This post contains a lot of climbing jargon. I have a few definitions at the end of the post and a link to climbing website that better describes the meaning of the terms.
I could see snow off on the hilltops as we drove in, despite the late spring warm temperatures. It was the magic hour, the time of day when the light is perfect for pictures, and it seemed the landscape was made for this time of day. This kind of landscape inspires awe inside me. The last two days were drives over mostly flat land, so we felt a sense of excitement when we saw the rock formations sitting atop of the ground, breaking up the flat landscape of the last few days.
After driving almost twenty miles down a dirt road, not seeing any signs of other people, except for an occasional empty parked car, we had the sense of being alone, in this beautiful place. The sense of solitude was welcoming and comforting. We pulled up to the Bath Rock campground, where we had a choice of any tent site. As we lay down to sleep, we heard a car alarm beep somewhere in the distance, shattering the illusion of solitude.
The next morning we went into the local town of Almo, ID, in search of a climbing guidebook and found one at the City of Rocks National Reserve Visitor’s Center. We flipped through the book to look for sport climbs in our skill level. We were a little frustrated to find that the majority of the climbs were trad routes with only a few listed sport and top rope routes, since we don’t have trad gear with us. At the beginning of the trip, KC and I decided to not trad climb on this trip because neither of us are comfortable or, in my case, very experienced with trad leading; although we brought some trad gear with us to construct top rope anchors.
In addition to route information, the guidebook also contained some rock climbing history of the City of Rocks, including its role in the trad climbing versus sport climbing controversy. To better understand the controversy, I also later researched the history for more details. Like Oregon’s Smith Rocks, the City of Rocks in Idaho has played a big part in the development of rock climbing as a sport and in it’s ethics. Originally made popular for premier trad climbing by Greg Lowe and the Steinfell Club in the 1960s (“Welcome to Paradise City”), it then became famous for sport climbing in the 1980s. Ostracized by climbers in California, Tony Yaniro, a talented free climber, and a couple other lesser-known climbers, started putting up sport routes in the City of Rocks. What he is most known for, however, is his notorious 1989 climbing contest in the Castle Rock area, a valley over from the City of Rocks. There, he put up bolts, chipped holds into the rock, and bolted artificial climbing holds onto the routes. This prompted the Bureau of Land Management (BLM) to close the Castle Rock area for over a decade after the competition (“The History and Future of Climbing Style and Ethics”). To protect this area from further vandalism, this area eventually became a National Reserve. This unique history placed the City of Rocks at the forefront of the trad versus sport controversy.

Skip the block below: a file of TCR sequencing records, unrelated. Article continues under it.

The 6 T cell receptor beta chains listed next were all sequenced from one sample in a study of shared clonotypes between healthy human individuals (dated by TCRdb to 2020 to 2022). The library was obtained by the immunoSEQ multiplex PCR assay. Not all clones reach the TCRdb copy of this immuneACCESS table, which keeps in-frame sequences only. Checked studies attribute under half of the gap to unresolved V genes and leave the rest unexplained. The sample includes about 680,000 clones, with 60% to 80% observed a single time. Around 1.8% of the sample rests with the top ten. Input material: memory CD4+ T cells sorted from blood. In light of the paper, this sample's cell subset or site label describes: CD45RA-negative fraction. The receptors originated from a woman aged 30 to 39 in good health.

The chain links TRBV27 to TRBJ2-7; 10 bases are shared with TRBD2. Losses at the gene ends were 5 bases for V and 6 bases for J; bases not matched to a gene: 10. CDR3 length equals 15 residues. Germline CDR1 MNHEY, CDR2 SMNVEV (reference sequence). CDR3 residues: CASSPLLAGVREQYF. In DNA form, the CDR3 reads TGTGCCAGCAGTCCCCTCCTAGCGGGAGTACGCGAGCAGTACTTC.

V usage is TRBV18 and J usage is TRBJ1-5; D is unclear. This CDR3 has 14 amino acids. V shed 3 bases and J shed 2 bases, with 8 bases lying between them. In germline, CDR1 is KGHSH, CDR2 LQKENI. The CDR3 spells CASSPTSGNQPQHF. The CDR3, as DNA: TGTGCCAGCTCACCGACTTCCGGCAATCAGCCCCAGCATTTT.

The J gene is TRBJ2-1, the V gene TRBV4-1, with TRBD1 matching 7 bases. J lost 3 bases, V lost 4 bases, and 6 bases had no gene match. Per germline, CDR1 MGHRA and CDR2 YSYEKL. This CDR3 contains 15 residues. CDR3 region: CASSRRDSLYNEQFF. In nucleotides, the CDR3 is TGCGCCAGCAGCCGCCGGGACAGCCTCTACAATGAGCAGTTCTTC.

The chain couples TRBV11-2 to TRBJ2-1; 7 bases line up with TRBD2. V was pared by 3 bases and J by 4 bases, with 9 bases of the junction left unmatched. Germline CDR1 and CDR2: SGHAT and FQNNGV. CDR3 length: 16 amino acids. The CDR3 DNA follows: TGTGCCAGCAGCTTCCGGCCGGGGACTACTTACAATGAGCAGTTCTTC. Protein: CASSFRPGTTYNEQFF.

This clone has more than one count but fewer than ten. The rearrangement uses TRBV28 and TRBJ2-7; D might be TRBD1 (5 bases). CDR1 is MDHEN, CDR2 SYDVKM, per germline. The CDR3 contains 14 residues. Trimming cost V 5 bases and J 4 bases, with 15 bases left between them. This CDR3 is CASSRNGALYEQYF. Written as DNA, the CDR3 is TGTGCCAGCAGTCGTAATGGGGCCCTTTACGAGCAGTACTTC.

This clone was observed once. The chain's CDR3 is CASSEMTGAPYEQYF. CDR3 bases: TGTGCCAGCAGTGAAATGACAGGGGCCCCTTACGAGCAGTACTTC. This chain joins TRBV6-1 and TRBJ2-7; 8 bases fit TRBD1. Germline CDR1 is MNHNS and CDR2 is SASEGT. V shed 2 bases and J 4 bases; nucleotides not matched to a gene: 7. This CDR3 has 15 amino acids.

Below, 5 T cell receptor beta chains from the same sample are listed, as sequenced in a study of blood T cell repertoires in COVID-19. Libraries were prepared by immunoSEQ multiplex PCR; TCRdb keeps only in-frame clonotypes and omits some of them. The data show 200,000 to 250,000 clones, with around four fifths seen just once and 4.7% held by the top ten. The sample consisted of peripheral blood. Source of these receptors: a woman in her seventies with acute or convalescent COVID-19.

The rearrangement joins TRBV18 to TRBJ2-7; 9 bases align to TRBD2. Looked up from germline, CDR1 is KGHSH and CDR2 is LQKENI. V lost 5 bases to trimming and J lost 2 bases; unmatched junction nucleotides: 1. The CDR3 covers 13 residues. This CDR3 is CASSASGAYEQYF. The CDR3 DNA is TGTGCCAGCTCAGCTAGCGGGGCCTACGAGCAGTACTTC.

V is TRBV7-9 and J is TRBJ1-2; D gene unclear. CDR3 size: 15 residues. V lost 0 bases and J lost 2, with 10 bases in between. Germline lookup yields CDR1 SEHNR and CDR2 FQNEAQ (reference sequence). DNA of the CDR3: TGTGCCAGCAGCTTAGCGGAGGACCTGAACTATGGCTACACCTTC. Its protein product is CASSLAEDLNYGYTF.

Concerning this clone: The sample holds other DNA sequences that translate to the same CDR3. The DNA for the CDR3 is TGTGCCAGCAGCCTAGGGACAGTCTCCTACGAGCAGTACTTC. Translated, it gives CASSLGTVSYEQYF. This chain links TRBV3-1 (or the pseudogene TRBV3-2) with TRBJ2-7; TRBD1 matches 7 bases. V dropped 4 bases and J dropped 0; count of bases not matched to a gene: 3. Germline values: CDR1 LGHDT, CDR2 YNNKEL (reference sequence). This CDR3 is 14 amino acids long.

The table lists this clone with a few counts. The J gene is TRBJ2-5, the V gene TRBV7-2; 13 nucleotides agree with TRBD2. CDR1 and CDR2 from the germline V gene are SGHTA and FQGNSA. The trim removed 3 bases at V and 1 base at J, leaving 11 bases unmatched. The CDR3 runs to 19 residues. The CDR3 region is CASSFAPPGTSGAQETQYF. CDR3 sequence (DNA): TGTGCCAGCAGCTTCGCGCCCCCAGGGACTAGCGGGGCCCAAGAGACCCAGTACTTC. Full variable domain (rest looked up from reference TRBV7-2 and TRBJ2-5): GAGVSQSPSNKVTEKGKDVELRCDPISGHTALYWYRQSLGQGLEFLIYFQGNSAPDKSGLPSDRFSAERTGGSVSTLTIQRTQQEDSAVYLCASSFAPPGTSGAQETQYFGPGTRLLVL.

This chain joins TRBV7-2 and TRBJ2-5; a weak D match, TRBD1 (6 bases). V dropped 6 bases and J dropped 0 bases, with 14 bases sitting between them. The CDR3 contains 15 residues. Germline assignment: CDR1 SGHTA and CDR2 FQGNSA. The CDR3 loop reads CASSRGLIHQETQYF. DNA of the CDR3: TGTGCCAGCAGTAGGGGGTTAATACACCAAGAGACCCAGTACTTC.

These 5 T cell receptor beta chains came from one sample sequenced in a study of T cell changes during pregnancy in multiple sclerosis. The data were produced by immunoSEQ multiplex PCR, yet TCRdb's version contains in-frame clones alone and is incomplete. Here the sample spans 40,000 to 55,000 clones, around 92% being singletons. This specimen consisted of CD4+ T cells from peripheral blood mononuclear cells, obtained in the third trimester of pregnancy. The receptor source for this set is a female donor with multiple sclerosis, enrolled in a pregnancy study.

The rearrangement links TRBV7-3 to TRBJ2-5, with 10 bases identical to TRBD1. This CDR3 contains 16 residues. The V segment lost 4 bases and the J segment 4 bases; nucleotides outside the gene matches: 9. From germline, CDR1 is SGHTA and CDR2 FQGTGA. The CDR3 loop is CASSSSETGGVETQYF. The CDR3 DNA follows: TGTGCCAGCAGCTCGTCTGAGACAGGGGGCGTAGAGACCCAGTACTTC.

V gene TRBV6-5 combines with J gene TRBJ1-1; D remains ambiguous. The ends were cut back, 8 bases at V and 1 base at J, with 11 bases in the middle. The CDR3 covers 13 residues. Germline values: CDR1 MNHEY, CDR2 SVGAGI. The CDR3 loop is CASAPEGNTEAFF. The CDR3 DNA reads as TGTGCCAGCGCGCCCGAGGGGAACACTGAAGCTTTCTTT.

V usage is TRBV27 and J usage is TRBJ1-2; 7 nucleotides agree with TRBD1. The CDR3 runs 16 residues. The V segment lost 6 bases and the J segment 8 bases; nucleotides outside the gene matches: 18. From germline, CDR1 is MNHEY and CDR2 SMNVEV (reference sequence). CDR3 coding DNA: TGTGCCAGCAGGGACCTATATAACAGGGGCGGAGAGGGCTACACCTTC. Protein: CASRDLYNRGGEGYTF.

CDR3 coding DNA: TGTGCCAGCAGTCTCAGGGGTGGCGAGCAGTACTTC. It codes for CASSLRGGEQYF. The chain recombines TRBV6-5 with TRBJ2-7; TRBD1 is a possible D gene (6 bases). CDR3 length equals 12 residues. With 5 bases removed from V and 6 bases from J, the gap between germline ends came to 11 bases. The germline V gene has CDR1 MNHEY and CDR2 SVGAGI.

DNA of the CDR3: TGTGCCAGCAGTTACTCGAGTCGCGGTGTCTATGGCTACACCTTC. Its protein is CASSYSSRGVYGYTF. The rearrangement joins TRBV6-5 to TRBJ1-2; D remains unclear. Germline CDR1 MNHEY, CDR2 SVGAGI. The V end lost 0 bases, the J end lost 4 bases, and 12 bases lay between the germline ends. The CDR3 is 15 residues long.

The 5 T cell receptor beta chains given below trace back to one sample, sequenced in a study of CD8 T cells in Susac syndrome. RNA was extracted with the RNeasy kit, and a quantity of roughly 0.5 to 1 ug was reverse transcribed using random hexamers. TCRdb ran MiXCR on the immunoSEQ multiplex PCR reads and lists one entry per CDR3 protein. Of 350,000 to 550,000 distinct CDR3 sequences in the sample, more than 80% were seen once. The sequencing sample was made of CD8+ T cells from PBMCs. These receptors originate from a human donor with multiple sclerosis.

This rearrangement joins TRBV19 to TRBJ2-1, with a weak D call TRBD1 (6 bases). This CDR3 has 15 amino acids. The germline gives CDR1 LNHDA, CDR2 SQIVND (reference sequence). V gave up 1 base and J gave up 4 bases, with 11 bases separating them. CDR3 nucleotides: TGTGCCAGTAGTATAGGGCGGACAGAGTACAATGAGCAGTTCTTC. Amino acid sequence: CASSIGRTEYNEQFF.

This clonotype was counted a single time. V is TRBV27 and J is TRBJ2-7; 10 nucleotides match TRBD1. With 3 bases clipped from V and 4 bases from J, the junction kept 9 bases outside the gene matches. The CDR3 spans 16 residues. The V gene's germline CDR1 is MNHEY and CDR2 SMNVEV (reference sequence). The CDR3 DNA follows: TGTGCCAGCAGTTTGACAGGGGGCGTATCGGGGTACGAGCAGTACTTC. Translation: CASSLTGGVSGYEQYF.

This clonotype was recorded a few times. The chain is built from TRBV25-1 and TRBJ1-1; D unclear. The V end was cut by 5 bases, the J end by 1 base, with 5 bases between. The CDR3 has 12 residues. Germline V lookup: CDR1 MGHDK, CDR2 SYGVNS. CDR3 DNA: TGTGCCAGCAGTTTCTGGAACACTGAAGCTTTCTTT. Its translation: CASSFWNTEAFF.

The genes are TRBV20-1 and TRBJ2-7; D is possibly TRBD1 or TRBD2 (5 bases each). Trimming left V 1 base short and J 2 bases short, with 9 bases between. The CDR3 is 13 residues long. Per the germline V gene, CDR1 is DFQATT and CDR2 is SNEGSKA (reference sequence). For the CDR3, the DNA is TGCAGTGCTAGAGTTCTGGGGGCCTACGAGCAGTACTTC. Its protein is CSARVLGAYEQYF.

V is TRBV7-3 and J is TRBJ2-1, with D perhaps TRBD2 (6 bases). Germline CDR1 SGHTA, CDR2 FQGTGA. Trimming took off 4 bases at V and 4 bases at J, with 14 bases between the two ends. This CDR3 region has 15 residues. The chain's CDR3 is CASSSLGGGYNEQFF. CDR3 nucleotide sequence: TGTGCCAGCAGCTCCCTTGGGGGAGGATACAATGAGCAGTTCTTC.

We purchased the guidebook and drove back into the National Reserve with a plan to start at Practice Rock, where we can quickly set up top rope for two easy climbs. While KC was setting up a top rope anchor, a truck parked next to our car and out popped a climber. He was thin of build with sick forearm muscles and his back window was covered with climbing stickers. I struck up a conversation with him as I flipped through the guidebook, trying to figure out where we were going to climb next. “Hey, are you a local climber?” I asked. “Well, I live in Colorado, but I climb here often,” he responded. “Why?” he asked. I explained to him that I was looking for sport climbing routes, but most of the routes appeared to be trad. He frowned a bit as he thought. “There might be some good sport climbing routes in the Transformer Corridor,” he said, “but there’s not much. This is mostly a trad climbing area.” He flipped through the book and showed me some of the climbs. I didn’t want to admit it right then, but the climbs he suggested were a bit outside of my lead climbing range. I thanked him and he moved to start bouldering off another side of Practice Rock.